Lastly, there's the principle of connection — to students and among students. Instructors should make a concerted effort to connect with students on an empathetic level. Doing so shows that they care not only about a student’s academic performance but also their general well-being.
Also important: Foster student-to-student connections, preferably during the first week of classes.
“It could be as simple as having the students introduce themselves to the person next to them on the first day and exchange email addresses and phone numbers so they can check in with each other,” Clinnin says. “These are just small ways that we create that human connection.
“Really, all four of these strategies are just good pedagogy — but they are especially important after a traumatic event has happened.”
Professors: Know Your Role and Responsibility
While Clinnin strongly believes that professors like herself have a professional obligation to assist in trying times like this one, she’s also quick to stress a critical point: She is not a licensed behavioral therapist or social worker. And she says it’s important for her fellow professors to understand their role, too.
“When I’m presented with a student who has experienced trauma, as an educator, of course I want to help and do what is right by them,” Clinnin says. “But I also have to recognize my training limitations. I’m trained to help students learn, not to diagnose, treat, or solve students’ mental health problems.
“That’s a question a lot of faculty struggle with: Where does our responsibility begin and where does it end?”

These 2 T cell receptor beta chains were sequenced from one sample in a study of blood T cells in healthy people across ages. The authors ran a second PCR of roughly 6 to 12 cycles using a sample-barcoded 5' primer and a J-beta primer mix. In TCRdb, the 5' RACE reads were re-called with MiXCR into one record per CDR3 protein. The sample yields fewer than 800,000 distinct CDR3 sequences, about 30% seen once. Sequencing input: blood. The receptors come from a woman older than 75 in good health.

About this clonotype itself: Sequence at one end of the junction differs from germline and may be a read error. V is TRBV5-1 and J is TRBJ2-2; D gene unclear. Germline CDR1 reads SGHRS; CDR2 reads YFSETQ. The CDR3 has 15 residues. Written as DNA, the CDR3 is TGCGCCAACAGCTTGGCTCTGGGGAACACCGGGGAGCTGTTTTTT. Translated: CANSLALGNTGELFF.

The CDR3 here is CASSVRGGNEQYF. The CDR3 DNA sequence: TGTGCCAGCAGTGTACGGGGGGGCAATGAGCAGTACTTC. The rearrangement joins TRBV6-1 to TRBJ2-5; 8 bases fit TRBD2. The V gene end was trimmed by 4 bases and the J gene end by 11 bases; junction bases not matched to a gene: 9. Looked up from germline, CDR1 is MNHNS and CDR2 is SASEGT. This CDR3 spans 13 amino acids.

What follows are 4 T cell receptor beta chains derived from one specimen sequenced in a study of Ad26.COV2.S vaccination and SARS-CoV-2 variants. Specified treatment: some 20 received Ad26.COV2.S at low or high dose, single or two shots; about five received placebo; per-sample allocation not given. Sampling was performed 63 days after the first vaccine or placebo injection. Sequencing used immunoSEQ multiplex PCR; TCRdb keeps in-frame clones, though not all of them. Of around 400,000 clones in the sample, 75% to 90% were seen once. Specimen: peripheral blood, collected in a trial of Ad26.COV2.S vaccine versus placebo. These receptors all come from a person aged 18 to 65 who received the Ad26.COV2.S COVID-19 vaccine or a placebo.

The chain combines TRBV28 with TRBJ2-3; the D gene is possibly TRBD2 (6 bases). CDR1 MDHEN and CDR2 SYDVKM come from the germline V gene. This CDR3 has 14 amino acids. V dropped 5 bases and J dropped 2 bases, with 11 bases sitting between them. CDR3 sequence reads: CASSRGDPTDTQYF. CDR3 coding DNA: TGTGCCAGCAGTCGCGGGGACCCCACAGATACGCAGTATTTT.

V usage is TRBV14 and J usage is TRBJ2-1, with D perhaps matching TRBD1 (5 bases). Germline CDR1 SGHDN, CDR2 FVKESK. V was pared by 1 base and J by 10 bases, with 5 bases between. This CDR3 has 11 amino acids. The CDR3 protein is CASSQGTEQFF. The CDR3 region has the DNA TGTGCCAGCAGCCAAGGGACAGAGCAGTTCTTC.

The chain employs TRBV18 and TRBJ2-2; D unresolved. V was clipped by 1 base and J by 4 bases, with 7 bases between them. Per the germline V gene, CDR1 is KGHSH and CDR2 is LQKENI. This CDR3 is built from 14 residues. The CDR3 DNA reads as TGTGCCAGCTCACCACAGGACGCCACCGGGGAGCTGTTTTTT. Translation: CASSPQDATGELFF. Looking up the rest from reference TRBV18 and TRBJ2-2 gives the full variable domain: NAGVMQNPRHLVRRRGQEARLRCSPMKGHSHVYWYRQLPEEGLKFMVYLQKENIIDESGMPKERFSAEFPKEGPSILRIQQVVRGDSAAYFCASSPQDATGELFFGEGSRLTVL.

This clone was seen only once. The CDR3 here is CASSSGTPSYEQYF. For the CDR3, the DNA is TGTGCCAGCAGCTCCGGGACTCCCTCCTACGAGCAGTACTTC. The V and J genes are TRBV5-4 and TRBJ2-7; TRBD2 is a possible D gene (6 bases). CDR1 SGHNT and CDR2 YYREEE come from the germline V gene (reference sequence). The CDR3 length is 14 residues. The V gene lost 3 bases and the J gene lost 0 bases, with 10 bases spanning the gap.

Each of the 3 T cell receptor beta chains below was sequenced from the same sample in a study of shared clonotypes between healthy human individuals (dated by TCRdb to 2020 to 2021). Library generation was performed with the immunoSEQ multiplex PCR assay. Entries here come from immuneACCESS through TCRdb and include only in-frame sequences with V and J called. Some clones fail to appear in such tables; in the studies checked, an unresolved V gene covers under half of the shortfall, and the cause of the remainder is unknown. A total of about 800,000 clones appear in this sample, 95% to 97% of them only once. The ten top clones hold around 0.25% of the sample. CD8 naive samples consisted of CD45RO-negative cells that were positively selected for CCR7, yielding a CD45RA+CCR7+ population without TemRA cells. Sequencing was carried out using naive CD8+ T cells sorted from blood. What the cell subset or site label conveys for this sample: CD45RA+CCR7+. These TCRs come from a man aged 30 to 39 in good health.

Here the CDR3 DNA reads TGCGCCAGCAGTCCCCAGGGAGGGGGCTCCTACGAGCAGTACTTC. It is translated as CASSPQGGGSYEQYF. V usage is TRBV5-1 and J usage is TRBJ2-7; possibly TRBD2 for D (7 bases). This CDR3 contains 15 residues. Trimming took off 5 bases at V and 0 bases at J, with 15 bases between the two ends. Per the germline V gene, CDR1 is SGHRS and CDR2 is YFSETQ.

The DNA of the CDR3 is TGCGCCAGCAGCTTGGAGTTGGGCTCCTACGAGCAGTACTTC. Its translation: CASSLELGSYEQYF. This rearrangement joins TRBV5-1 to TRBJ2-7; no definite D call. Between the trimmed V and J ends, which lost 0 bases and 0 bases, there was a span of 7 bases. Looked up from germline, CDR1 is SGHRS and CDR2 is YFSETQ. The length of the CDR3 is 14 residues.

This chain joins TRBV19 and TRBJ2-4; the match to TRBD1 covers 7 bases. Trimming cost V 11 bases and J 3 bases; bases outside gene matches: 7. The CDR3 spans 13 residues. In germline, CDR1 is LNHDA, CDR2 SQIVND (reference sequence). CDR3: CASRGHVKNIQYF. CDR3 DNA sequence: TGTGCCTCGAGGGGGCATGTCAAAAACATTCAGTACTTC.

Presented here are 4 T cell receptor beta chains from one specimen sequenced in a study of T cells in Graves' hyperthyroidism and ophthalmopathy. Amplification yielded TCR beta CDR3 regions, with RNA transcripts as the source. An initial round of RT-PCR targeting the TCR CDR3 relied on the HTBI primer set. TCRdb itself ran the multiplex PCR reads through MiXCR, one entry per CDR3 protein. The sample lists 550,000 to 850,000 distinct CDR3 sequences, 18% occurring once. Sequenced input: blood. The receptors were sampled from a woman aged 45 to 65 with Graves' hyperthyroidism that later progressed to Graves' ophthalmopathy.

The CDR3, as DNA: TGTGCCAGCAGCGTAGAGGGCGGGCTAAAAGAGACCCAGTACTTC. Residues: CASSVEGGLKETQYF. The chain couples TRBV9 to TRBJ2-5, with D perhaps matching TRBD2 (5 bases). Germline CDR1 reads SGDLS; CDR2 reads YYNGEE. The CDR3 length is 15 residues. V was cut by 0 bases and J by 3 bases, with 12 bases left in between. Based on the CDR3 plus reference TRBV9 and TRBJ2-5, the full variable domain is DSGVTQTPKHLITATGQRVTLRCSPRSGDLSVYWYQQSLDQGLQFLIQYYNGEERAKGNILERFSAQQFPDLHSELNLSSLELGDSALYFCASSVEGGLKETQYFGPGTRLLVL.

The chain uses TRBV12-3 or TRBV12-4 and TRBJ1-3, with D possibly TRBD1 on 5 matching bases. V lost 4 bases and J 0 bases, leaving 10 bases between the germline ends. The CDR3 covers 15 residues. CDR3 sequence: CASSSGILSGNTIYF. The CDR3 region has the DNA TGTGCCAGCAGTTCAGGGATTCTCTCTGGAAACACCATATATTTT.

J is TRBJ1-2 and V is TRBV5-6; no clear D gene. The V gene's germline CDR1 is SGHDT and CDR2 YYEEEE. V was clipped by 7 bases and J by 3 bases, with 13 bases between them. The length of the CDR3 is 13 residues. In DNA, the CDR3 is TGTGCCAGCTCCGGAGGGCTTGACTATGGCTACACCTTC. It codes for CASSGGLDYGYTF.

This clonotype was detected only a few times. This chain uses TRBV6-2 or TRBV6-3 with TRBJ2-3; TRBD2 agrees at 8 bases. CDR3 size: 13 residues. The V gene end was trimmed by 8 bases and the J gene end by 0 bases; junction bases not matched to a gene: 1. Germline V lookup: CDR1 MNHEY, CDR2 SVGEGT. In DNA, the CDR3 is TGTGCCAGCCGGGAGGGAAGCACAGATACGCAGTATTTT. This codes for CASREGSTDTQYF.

If a student is in distress, anyone can use the Student Support Team’s Referral System to get them help.
But in general, Clinnin encourages professors not to pretend like Dec. 6 didn’t happen as a starting point. Rather, address what happened — whether it’s through an email to the class, an intro to the syllabus, or from the lectern — and do so early on.
The Faculty Center put together these Sentence Starters to help faculty foster a supportive atmosphere during the first days back this semester.
At the same time, Clinnin says, don’t dwell on the topic or force students to talk about their thoughts and feelings in an open forum.
“Again, there are going to be a range of experiences and emotions within [each] classroom context. But we are not therapists,” Clinnin says. “We could potentially set back some of the healing by forcing students to disclose emotions that they might not want to share or be ready to share.”
As students express their concerns and needs, faculty can encourage them to take advantage of the resources and events that are part of the Rebel Recovery Program or listed in the Student Support Guide.
But faculty should be mindful of not overwhelming students with a long list of resources that might not be relevant to them. The How Can We Help Form is a good place to start when students or faculty are unsure of the right resource for their situation.
“What’s important is thinking about what our goal is for this semester," Clinnin says. "And while we want to recognize that the shooting is the context for how we’re teaching and learning this semester, we are going to move forward." By reestablishing a sense of safety and security at the beginning of the semester, she says, "we can turn our focus to learning.”
Finally, and perhaps most important of all, Clinnin encourages faculty to be mindful and understanding of their own emotional state and seek support as needed; because what happened on Dec. 6 had a profound effect on professors, too.
“It’s going to be very important to extend the same sort of grace and empathy that we have for our students and our colleagues also to ourselves,” Clinnin says. “Realize that this is not going to be the semester that we’re going to completely overhaul our curriculum. Also, we might not be as productive in our faculty research. And that’s OK, because we have other priorities right now — including reestablishing our own sense of safety and security, and healing in the way that we need to.”
The Faculty Center will continue to compile resources in the Teaching After Trauma resource shell throughout the semester.